Sudan's Transition in the Balance
The once-in-a-generation opportunity that Sudan’s popular revolution created faced strong headwinds from the beginning. These included obstacles from within and without: a significant part of the Transitional Government hailed from the former regime and powerful regional countries opposed the democratic change the liberal forces promised. The challenge for the revolution is to consolidate the protest movement’s power into an organised political force that can shape the transition against these two headwinds with a view to ensuring that the elections marking the end of the transition are the true arbiter of Sudan’s next government. In other words, ensuring elections are free and fair and that all political trends stand on equal footing rather than the elections being dominated by the better resourced military affiliated forces or the better organised former regime political cadres. While embracing the promise of a liberal, democratic Sudan, Europe has faced difficulty in translating this into effective support: creating space vis-à-vis the powerful regional countries and in evolving an approach towards the liberal actors that strengthens their development into a mature political force.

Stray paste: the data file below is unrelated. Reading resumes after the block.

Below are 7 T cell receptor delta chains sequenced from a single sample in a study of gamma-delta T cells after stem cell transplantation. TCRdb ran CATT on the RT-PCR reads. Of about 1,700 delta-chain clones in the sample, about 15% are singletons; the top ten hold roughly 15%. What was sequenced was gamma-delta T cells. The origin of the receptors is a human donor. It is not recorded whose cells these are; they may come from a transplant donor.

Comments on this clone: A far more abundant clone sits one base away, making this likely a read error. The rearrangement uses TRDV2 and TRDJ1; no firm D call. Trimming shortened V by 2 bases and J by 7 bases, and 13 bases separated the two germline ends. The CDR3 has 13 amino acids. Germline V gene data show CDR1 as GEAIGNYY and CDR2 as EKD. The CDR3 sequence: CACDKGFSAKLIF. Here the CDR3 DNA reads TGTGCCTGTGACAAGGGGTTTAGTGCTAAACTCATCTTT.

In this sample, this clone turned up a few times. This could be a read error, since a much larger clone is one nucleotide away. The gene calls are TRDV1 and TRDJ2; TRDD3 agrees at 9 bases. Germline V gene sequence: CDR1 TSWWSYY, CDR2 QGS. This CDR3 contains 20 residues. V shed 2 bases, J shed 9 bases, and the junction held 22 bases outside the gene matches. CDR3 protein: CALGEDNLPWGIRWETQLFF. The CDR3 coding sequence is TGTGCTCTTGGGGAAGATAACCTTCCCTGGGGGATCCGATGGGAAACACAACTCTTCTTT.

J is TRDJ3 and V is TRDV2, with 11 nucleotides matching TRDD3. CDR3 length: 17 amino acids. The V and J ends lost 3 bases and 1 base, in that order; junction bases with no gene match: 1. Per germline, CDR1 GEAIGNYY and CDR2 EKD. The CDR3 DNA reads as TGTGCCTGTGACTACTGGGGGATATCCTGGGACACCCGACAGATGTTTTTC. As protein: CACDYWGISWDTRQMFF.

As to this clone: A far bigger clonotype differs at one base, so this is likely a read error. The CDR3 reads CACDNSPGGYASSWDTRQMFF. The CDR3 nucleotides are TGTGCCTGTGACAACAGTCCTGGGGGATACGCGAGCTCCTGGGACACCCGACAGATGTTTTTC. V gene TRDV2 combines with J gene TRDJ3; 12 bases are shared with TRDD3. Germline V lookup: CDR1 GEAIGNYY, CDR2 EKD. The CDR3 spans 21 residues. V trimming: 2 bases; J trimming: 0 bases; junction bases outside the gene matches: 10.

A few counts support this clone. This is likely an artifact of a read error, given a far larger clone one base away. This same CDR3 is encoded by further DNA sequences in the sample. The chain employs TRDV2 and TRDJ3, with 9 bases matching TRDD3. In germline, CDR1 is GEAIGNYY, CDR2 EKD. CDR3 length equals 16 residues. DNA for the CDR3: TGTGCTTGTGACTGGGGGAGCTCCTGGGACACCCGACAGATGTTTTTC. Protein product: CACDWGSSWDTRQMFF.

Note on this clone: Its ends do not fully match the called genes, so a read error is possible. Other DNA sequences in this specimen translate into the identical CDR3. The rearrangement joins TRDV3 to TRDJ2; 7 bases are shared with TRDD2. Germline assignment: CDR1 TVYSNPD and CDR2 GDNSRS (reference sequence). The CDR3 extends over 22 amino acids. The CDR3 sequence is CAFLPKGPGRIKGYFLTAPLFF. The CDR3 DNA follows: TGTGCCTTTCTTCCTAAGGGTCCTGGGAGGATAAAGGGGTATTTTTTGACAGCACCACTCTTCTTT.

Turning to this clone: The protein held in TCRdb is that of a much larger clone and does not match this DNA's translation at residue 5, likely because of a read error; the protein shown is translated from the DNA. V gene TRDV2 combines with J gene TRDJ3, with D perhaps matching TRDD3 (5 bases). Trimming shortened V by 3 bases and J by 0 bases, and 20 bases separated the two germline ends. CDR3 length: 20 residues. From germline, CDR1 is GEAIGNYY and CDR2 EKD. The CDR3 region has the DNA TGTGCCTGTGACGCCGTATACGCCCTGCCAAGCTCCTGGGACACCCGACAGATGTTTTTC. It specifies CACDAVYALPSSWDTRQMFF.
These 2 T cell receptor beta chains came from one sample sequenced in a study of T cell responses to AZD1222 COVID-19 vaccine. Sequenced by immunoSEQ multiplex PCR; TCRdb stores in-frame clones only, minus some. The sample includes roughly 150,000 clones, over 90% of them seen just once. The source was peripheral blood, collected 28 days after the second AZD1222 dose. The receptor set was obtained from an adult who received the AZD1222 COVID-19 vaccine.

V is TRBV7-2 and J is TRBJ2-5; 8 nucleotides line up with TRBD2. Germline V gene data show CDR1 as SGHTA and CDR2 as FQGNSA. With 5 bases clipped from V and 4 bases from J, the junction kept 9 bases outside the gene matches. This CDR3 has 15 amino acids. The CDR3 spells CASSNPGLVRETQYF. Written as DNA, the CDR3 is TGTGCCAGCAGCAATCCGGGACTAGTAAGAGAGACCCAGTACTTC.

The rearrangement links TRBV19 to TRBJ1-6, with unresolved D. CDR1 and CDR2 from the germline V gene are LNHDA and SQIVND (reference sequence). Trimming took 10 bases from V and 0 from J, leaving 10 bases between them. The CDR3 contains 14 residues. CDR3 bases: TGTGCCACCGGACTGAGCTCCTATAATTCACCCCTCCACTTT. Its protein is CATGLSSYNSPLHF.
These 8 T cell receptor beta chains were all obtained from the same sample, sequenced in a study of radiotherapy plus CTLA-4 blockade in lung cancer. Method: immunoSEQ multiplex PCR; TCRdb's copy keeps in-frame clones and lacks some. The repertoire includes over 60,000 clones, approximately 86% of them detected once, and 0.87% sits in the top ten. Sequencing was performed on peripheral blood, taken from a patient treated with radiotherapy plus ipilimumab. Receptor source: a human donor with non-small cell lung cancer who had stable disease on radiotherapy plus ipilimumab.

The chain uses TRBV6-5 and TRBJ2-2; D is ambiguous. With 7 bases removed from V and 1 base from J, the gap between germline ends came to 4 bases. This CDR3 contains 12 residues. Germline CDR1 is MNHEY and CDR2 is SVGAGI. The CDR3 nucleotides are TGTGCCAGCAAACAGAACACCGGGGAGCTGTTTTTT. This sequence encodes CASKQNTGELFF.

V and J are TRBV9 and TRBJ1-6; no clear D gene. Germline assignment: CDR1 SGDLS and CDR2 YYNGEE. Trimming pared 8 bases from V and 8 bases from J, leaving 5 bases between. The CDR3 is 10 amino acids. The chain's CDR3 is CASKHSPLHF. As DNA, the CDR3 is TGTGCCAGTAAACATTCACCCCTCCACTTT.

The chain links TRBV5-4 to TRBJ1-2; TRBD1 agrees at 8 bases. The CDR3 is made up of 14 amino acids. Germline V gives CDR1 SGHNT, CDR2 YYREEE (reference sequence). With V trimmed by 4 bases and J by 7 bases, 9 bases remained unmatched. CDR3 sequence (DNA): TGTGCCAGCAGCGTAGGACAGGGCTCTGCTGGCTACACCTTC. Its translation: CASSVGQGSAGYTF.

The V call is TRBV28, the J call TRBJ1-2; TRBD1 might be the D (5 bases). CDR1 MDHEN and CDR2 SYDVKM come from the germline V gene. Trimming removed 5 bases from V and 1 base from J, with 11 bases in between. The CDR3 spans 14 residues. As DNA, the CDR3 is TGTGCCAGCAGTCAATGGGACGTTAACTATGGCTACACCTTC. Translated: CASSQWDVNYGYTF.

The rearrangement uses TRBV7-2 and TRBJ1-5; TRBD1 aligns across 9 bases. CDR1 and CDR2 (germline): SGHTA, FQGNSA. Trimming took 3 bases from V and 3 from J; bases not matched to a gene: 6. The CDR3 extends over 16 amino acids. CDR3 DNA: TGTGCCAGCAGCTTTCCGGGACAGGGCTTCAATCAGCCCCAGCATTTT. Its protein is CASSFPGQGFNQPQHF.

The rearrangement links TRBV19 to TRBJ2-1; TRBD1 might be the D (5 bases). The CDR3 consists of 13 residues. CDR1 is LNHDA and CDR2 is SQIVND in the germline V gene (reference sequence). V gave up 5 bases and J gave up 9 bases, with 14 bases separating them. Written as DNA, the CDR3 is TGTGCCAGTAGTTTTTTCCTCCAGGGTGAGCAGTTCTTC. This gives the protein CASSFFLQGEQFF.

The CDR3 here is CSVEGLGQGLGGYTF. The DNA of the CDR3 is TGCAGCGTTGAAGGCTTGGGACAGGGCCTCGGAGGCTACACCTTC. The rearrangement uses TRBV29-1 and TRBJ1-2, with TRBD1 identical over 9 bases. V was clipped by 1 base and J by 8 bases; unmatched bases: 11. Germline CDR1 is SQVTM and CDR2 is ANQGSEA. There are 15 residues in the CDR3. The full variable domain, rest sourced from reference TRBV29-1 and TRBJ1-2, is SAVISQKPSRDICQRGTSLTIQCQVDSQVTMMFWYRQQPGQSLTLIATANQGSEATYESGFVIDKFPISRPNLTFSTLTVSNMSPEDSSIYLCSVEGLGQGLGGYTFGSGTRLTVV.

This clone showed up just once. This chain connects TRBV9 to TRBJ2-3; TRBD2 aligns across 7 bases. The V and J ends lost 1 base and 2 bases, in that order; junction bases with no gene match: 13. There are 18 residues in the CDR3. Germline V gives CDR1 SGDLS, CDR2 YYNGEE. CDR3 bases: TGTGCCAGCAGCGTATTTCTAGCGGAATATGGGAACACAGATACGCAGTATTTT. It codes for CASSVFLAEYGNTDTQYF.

1. The outbreak of the Sudanese revolution
2. Sudan’s protest movement: Learning from experience
3. The transition at the national level: A divided house
4. Return of the armed opposition: The Juba negotiations
5. The region and Sudan: Transition in a sharp-elbowed neighbourhood